Walter Dean Myers, beloved children’s and YA author, died July 1. He was born in 1937–think about that for a moment. It was a time when mothers frequently died in childbirth, as Walter’s mother did after the birth of his sister . That was the year the Golden Gate Bridge opened, Amelia Earhart disappeared, and Gone With the Wind won the Pulitzer. Walter’s life spanned huge social conflict and equally vast changes, and he was a force for those changes. His body of work gives perspectives on African American life that are at once unflinching and loving. He wrote picture books, novels for teens, poetry, and non-fiction. Many of us know Monster as a transformative book, but in some ways every book Walter wrote pushed new boundaries. Fallen Angels examined the moral dilemmas and the horrors of Vietnam. And he was passionate about the work he did. His recent essay, titled Where are the People of Color in Children’s Books, did much to sustain a conversation that might otherwise have been easier to dismiss. He wrote:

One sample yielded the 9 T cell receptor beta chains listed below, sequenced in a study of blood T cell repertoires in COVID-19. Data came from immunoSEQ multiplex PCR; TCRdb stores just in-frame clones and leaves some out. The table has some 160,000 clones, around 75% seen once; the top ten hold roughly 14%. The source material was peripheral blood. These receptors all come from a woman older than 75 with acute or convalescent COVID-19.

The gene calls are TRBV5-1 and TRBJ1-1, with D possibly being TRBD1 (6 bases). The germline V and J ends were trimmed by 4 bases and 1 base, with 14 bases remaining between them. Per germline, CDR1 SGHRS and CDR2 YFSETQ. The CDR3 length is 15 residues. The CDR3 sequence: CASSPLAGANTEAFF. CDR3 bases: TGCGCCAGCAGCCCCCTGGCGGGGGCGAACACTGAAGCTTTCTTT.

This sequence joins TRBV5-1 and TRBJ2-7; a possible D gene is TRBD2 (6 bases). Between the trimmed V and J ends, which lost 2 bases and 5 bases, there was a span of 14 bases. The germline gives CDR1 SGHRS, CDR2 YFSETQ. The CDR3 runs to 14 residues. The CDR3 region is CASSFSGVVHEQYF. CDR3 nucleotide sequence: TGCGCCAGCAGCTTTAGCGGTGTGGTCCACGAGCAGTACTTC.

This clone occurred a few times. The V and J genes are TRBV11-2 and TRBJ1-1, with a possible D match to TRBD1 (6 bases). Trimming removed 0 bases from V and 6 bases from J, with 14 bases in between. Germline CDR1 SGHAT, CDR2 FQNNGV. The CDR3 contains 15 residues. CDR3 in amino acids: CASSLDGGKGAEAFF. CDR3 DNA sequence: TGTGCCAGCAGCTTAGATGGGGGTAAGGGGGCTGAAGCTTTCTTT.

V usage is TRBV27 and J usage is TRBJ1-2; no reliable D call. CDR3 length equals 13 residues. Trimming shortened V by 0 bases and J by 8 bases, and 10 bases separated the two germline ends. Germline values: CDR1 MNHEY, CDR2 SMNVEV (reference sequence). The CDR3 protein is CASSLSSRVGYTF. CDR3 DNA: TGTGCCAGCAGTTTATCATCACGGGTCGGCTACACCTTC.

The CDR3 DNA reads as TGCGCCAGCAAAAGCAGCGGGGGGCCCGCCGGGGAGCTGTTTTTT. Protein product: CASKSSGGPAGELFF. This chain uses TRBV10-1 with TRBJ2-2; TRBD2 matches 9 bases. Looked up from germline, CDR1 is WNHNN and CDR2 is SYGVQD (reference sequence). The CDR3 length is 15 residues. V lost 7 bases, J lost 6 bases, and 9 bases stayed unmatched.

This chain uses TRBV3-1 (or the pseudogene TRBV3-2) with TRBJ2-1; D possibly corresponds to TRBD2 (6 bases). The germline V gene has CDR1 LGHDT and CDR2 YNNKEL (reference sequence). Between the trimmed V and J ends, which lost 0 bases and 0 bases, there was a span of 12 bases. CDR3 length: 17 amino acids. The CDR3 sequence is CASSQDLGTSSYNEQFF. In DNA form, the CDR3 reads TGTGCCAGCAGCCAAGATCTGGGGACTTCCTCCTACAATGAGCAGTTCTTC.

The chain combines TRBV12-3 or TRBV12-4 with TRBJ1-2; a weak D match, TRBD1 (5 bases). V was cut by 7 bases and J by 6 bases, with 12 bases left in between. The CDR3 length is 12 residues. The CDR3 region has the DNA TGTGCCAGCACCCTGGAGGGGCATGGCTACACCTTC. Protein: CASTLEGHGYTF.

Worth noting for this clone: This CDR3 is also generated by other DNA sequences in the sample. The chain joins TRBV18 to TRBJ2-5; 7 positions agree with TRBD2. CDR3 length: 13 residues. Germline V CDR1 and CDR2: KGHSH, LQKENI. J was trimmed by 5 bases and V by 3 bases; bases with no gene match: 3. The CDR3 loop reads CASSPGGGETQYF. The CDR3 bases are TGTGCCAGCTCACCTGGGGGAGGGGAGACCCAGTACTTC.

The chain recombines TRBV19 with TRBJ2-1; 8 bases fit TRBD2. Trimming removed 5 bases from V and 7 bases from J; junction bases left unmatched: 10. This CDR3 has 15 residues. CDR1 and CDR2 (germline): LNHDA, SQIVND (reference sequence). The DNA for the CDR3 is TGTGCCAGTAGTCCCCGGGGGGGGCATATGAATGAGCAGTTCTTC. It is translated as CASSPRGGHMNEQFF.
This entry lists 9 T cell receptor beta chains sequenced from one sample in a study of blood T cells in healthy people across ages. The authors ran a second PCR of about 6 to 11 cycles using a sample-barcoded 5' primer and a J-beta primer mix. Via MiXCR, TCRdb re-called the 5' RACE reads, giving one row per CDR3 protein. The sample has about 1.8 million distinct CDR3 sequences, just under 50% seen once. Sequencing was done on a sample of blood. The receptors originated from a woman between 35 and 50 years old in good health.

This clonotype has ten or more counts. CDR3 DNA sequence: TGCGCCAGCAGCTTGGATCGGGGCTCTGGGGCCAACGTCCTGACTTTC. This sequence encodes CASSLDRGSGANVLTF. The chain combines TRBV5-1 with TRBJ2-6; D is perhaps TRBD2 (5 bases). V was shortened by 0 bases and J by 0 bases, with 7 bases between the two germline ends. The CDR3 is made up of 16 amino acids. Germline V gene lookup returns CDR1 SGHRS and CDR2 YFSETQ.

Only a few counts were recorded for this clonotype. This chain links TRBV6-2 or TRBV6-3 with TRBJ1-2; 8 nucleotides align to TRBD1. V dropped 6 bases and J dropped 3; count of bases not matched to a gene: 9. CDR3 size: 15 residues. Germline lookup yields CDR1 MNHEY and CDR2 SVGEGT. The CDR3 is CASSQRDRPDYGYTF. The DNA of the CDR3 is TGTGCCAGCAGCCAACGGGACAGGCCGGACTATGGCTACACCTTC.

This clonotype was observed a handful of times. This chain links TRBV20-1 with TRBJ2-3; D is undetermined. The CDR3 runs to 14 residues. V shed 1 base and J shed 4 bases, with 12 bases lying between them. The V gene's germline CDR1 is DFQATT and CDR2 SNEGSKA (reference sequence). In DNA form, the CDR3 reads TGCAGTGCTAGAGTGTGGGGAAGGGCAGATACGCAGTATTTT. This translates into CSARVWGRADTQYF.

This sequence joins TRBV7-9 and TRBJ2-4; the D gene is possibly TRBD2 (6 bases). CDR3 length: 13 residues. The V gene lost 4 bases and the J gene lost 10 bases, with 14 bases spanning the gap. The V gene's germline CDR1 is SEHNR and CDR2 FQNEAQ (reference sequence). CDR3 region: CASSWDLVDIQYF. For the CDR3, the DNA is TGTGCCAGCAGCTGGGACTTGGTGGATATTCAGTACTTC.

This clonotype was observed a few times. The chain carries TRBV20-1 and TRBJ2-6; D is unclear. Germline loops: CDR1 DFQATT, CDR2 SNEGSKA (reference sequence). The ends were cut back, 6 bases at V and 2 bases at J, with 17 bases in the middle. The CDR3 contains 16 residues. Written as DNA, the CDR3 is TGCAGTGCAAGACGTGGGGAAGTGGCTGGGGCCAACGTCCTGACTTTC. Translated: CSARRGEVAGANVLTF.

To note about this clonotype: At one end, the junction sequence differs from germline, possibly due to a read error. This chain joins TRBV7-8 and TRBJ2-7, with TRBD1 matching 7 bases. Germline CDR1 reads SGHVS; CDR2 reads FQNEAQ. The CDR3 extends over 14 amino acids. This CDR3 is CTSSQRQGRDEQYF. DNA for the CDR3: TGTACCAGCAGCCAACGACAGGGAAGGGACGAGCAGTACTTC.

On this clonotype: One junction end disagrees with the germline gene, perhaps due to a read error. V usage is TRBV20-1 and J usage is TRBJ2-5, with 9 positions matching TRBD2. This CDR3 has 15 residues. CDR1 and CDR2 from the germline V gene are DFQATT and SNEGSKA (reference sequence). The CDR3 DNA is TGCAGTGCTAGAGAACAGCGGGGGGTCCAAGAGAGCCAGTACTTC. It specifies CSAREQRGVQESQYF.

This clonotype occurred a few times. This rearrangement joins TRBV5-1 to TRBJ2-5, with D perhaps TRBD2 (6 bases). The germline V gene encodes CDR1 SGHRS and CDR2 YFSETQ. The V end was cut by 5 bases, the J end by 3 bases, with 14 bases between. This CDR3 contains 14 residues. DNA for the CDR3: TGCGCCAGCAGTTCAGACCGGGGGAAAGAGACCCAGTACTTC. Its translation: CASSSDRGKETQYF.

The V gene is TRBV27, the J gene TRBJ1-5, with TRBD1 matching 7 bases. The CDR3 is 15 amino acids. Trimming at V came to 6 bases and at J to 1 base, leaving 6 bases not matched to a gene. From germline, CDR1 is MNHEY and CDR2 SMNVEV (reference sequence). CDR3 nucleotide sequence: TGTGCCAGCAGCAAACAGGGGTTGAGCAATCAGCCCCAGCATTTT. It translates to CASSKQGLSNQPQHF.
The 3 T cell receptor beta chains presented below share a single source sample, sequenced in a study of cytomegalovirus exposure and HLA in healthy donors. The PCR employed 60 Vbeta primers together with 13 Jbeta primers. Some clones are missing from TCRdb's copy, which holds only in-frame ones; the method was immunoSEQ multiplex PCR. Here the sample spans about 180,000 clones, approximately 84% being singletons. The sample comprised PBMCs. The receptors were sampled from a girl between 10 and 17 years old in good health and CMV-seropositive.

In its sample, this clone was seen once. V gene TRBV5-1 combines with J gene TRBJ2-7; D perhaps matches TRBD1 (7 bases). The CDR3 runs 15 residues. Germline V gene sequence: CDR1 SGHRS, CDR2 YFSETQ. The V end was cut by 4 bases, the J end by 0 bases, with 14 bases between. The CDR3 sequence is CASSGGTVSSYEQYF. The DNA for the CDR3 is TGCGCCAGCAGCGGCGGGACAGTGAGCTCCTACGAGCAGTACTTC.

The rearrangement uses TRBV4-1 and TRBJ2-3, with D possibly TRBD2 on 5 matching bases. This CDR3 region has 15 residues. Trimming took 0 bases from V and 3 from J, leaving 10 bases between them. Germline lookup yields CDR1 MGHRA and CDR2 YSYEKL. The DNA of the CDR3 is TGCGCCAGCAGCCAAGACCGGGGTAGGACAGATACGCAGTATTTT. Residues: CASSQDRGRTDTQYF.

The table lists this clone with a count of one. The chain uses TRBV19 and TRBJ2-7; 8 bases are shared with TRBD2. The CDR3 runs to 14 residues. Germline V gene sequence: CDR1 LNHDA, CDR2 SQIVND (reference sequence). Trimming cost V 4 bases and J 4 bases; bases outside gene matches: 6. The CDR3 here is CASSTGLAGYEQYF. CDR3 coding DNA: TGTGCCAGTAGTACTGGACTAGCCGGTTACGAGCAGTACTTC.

Books transmit values. They explore our common humanity. What is the message when some children are not represented in those books? Where are the future white personnel managers going to get their ideas of people of color? Where are the future white loan officers and future white politicians going to get their knowledge of people of color? Where are black children going to get a sense of who they are and what they can be?
Here are some of the many tributes to a writer whose words carried great power, who was also a gracious, compassionate man with an intuitive understanding of the young people who would read his books. Of his own journey he said, “Once I began to read, I began to exist.”
Here’s a selection from We Are America: A Tribute From the Heart, written by Walter Dean Myers and illustrated by his son Christopher Myers.
Those of us whose paths crossed his, even briefly, will never forget him. We are fortunate to have his books in the world, with new ones still on the way.